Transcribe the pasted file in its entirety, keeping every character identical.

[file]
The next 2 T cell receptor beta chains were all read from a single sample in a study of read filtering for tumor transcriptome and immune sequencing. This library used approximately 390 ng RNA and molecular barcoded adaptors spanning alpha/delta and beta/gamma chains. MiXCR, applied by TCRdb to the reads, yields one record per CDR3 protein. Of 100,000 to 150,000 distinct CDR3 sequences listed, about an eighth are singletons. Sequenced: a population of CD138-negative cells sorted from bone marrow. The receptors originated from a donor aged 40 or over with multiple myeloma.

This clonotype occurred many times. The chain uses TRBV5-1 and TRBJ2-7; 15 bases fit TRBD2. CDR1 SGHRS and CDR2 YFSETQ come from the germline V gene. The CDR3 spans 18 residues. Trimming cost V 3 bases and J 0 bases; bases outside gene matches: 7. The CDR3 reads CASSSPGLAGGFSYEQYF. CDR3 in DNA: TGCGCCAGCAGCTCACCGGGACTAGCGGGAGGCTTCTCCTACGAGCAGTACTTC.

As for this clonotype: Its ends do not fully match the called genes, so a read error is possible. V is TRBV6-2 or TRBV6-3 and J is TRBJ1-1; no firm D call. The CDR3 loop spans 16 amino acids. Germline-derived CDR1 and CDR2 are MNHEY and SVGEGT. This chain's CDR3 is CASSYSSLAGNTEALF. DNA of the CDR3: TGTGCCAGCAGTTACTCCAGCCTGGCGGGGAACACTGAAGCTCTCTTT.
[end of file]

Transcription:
The next 2 T cell receptor beta chains were all read from a single sample in a study of read filtering for tumor transcriptome and immune sequencing. This library used approximately 390 ng RNA and molecular barcoded adaptors spanning alpha/delta and beta/gamma chains. MiXCR, applied by TCRdb to the reads, yields one record per CDR3 protein. Of 100,000 to 150,000 distinct CDR3 sequences listed, about an eighth are singletons. Sequenced: a population of CD138-negative cells sorted from bone marrow. The receptors originated from a donor aged 40 or over with multiple myeloma.

This clonotype occurred many times. The chain uses TRBV5-1 and TRBJ2-7; 15 bases fit TRBD2. CDR1 SGHRS and CDR2 YFSETQ come from the germline V gene. The CDR3 spans 18 residues. Trimming cost V 3 bases and J 0 bases; bases outside gene matches: 7. The CDR3 reads CASSSPGLAGGFSYEQYF. CDR3 in DNA: TGCGCCAGCAGCTCACCGGGACTAGCGGGAGGCTTCTCCTACGAGCAGTACTTC.

As for this clonotype: Its ends do not fully match the called genes, so a read error is possible. V is TRBV6-2 or TRBV6-3 and J is TRBJ1-1; no firm D call. The CDR3 loop spans 16 amino acids. Germline-derived CDR1 and CDR2 are MNHEY and SVGEGT. This chain's CDR3 is CASSYSSLAGNTEALF. DNA of the CDR3: TGTGCCAGCAGTTACTCCAGCCTGGCGGGGAACACTGAAGCTCTCTTT.